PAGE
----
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  • Writer's pictureJenny Ferris

Add a touch of the dramatic...

Depending on the mandates of your school/district/state curriculum, you may be someone who is a specialist music teacher who teaches music and nothing else. Or you might be a "Performing Arts" teacher who is required to teach elements of dance, drama and/or media as well as music.

Regardless of your position description, drama games can be a great compliment to any music lesson as they are both developing confident performers and the subjects overlap in a number of ways.

Whether these are simple activities to leave for a substitute teacher, games to end the lesson with if you have finished up a few minutes early or whether they form a core part of your curriculum, drama activities are always a hit with the kids!

Here are a number of drama activities I've had great success with over the years:


Bang is a student favourite and is a fast-thinking reactionary game. Students all stand in a circle with the teacher in the middle, who will call out the name of various students in the circle.

If a student hears their name called, they must bob down in their spot as quickly as possible, while the students on either side of them point to each other and call "bang!" Whoever is the quickest is safe.

There are three ways to get out in this game (out = sit down) and play continues until there are only two students left. The three ways to get out are:

- being the slower of the two people to say "bang!"

- being too slow to bob down when your name is called

- calling "bang!" at the wrong time ie. if you are not next to the person bobbing down

Once only two people remain, a back-to-back "high noon" standoff occurs. The students stand back to back in the centre of the circle and a magic number or word is chosen. This will be their key to turn around and say "bang!" . If they hear a different number or word, they must take one pace forwards, away from each other.

Zip, Zap, Boing!

Students pass an invisible ball of energy around the circle by clapping and saying either "zip", "zap" or "boing".

Zip = a pass in the established direction (I usually start passing to the left, clockwise around the circle)

Zap = reverses the direction. I have a rule that you cannot "zap" a zap ie. you cannot pass it back and forth between two people, or the other 25 get bored!

Boing! = a pass across the circle. The passer must make clear eye contact with the person they intend to pass to and must also extend their clap outwards and point towards that person.

Students can get out if they respond too slowly or at the wrong time. To complicate things, try having two starting points and two balls of energy travelling around the circle at once!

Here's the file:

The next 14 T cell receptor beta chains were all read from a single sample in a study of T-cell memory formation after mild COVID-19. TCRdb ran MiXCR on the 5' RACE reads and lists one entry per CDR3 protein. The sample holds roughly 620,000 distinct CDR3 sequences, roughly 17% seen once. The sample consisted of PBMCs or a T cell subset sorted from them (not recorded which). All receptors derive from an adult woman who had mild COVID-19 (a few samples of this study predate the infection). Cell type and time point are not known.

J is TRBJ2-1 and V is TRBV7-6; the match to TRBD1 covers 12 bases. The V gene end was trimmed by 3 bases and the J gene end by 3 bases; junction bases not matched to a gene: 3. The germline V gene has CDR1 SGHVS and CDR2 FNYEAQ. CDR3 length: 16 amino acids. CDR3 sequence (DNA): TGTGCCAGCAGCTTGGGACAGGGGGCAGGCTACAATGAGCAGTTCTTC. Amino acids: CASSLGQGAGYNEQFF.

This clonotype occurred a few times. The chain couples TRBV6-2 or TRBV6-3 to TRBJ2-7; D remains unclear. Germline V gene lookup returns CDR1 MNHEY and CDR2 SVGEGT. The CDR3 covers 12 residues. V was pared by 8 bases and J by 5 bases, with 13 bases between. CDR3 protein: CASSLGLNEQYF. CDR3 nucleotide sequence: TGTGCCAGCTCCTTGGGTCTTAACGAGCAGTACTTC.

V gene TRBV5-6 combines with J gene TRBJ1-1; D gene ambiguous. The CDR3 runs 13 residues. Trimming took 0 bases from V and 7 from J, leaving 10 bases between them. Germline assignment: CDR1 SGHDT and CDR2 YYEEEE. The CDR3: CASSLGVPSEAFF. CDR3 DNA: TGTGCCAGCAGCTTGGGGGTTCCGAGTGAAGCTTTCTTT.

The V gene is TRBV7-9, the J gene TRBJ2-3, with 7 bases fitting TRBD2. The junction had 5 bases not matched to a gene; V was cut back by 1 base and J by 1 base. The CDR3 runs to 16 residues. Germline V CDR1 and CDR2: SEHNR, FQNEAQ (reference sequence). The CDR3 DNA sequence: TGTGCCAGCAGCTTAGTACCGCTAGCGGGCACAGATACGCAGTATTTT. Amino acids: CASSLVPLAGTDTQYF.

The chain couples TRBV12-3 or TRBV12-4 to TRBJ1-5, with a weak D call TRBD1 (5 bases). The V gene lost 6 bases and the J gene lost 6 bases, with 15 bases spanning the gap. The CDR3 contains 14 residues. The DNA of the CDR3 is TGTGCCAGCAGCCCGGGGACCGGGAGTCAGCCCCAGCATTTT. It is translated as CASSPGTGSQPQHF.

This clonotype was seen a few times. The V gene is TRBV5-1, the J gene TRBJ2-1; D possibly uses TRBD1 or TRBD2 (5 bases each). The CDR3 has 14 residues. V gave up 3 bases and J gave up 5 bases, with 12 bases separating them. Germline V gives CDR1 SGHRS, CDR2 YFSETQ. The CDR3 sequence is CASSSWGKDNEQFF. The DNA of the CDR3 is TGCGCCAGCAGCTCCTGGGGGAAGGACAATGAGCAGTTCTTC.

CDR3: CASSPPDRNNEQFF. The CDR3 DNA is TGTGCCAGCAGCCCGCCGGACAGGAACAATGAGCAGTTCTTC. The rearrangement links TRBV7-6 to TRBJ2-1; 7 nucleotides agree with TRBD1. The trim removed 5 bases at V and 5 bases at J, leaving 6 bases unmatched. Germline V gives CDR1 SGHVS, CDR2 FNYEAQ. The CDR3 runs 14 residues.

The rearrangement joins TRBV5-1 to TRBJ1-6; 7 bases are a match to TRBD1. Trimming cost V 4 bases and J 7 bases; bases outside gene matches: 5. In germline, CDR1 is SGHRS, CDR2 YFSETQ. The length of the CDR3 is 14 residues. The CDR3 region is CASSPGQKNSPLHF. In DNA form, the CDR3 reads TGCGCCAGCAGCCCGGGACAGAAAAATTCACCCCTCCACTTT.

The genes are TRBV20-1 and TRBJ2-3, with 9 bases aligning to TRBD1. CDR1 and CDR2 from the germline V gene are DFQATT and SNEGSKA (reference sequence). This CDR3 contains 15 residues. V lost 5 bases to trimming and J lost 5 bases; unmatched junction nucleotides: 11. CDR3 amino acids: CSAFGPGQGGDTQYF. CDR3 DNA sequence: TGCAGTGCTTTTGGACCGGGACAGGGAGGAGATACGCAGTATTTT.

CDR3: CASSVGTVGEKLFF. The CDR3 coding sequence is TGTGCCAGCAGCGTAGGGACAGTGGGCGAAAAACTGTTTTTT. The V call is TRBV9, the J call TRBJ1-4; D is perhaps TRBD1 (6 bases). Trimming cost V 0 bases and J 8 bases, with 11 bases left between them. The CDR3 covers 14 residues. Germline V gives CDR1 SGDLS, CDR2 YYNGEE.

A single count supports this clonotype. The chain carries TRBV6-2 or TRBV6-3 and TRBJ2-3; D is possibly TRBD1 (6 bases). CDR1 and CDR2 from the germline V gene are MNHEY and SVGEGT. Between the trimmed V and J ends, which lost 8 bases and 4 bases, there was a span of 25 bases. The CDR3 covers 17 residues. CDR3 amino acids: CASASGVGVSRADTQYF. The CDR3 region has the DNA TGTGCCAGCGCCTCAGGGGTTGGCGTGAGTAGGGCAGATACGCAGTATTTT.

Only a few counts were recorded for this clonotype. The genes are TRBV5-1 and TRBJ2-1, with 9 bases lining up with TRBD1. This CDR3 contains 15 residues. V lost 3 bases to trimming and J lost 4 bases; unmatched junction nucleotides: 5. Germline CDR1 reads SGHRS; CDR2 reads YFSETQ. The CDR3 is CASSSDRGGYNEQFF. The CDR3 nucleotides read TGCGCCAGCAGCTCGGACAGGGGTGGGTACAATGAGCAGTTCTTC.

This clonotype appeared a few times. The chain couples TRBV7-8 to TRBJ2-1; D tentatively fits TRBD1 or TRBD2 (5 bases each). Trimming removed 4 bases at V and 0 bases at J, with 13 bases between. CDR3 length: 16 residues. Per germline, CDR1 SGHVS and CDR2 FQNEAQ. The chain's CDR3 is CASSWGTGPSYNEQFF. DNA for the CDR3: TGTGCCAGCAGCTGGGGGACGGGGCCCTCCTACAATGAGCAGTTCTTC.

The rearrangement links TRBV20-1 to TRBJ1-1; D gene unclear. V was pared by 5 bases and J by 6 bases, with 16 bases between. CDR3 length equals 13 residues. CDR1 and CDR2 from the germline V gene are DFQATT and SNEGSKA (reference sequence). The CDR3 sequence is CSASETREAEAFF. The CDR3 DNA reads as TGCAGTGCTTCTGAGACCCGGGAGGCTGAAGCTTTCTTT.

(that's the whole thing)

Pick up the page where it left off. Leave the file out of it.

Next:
Silly Walks

Having grown up with the joys of Monty Python, I love having the opportunity to share things like this with my kids. I play them this clip (in particular the silly walks demonstrations at 3:20" ) and then have them come up with a silly walk of their own before we go on a parade, or perhaps return to their classroom that way! (this has certainly lead to some interesting follow-up chats with their class teachers!)

2 hands, 1 head

In this game, your students have to get a little more closely acquainted! To create a 2-handed, 1-headed monster, they must pair up. One student stands in front with their hands behind their back. The other student stands behind them (bobbing out of sight) and must extend their arms through the gap under the front student's underarms to become their hands.

You can start with a meet 'n' greet, with student-monsters milling around shaking hands and conversing. Then you can get into some performances!

Give students a prompt and they must act out a 30-second monologue with the front student speaking and the back student doing the actions and gestures.


Made famous by the great improvisational comedy show "Whose Line Is It, Anyway?" this game gives the contestants a number of obscure props (usually foam offcuts etc.) and they must act out as many possible uses for these props as possible.

Below is a great video of some examples which have been taken from the show and edited to make sure they are appropriate for a school audience.

These drama games are available as a FREE download on my Teachers Pay Teachers store

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